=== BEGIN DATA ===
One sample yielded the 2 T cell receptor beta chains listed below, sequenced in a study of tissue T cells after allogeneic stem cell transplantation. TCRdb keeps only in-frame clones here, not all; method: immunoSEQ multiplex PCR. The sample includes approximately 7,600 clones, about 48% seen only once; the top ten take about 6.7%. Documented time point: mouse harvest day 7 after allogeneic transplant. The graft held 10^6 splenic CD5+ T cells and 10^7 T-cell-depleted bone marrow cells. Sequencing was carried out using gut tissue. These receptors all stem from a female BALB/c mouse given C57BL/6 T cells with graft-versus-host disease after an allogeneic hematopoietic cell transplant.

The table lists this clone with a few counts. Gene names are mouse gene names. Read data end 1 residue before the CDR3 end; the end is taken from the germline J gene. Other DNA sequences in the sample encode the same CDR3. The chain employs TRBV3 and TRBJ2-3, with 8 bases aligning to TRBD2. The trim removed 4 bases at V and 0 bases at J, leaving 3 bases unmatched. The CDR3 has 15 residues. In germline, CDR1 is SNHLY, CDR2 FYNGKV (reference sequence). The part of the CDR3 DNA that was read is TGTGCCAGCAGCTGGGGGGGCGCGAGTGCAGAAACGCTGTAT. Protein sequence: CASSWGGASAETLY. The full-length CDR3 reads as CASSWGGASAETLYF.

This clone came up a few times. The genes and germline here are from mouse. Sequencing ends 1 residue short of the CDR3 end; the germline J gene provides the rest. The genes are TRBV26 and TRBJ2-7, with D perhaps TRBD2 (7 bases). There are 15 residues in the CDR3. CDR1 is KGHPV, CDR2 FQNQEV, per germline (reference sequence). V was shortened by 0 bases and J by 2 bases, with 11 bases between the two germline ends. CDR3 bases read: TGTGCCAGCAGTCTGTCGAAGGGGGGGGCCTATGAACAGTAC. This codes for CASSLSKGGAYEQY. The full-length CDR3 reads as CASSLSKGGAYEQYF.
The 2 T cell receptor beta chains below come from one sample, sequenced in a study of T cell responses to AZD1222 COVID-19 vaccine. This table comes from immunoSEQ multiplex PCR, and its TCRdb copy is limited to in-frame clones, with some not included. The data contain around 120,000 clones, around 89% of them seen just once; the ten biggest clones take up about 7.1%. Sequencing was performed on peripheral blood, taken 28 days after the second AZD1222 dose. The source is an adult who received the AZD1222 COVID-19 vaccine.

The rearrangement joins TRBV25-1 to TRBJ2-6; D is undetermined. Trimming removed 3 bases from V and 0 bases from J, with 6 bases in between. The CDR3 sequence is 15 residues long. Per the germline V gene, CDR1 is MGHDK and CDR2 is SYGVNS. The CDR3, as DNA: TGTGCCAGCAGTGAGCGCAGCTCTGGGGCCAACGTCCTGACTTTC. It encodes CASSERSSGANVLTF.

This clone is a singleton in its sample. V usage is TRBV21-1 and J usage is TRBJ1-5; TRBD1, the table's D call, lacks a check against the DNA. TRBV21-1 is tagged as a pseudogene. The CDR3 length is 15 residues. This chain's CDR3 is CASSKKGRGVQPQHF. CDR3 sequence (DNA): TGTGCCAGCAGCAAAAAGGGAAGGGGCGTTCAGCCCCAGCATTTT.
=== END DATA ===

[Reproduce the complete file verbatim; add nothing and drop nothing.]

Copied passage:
One sample yielded the 2 T cell receptor beta chains listed below, sequenced in a study of tissue T cells after allogeneic stem cell transplantation. TCRdb keeps only in-frame clones here, not all; method: immunoSEQ multiplex PCR. The sample includes approximately 7,600 clones, about 48% seen only once; the top ten take about 6.7%. Documented time point: mouse harvest day 7 after allogeneic transplant. The graft held 10^6 splenic CD5+ T cells and 10^7 T-cell-depleted bone marrow cells. Sequencing was carried out using gut tissue. These receptors all stem from a female BALB/c mouse given C57BL/6 T cells with graft-versus-host disease after an allogeneic hematopoietic cell transplant.

The table lists this clone with a few counts. Gene names are mouse gene names. Read data end 1 residue before the CDR3 end; the end is taken from the germline J gene. Other DNA sequences in the sample encode the same CDR3. The chain employs TRBV3 and TRBJ2-3, with 8 bases aligning to TRBD2. The trim removed 4 bases at V and 0 bases at J, leaving 3 bases unmatched. The CDR3 has 15 residues. In germline, CDR1 is SNHLY, CDR2 FYNGKV (reference sequence). The part of the CDR3 DNA that was read is TGTGCCAGCAGCTGGGGGGGCGCGAGTGCAGAAACGCTGTAT. Protein sequence: CASSWGGASAETLY. The full-length CDR3 reads as CASSWGGASAETLYF.

This clone came up a few times. The genes and germline here are from mouse. Sequencing ends 1 residue short of the CDR3 end; the germline J gene provides the rest. The genes are TRBV26 and TRBJ2-7, with D perhaps TRBD2 (7 bases). There are 15 residues in the CDR3. CDR1 is KGHPV, CDR2 FQNQEV, per germline (reference sequence). V was shortened by 0 bases and J by 2 bases, with 11 bases between the two germline ends. CDR3 bases read: TGTGCCAGCAGTCTGTCGAAGGGGGGGGCCTATGAACAGTAC. This codes for CASSLSKGGAYEQY. The full-length CDR3 reads as CASSLSKGGAYEQYF.
The 2 T cell receptor beta chains below come from one sample, sequenced in a study of T cell responses to AZD1222 COVID-19 vaccine. This table comes from immunoSEQ multiplex PCR, and its TCRdb copy is limited to in-frame clones, with some not included. The data contain around 120,000 clones, around 89% of them seen just once; the ten biggest clones take up about 7.1%. Sequencing was performed on peripheral blood, taken 28 days after the second AZD1222 dose. The source is an adult who received the AZD1222 COVID-19 vaccine.

The rearrangement joins TRBV25-1 to TRBJ2-6; D is undetermined. Trimming removed 3 bases from V and 0 bases from J, with 6 bases in between. The CDR3 sequence is 15 residues long. Per the germline V gene, CDR1 is MGHDK and CDR2 is SYGVNS. The CDR3, as DNA: TGTGCCAGCAGTGAGCGCAGCTCTGGGGCCAACGTCCTGACTTTC. It encodes CASSERSSGANVLTF.

This clone is a singleton in its sample. V usage is TRBV21-1 and J usage is TRBJ1-5; TRBD1, the table's D call, lacks a check against the DNA. TRBV21-1 is tagged as a pseudogene. The CDR3 length is 15 residues. This chain's CDR3 is CASSKKGRGVQPQHF. CDR3 sequence (DNA): TGTGCCAGCAGCAAAAAGGGAAGGGGCGTTCAGCCCCAGCATTTT.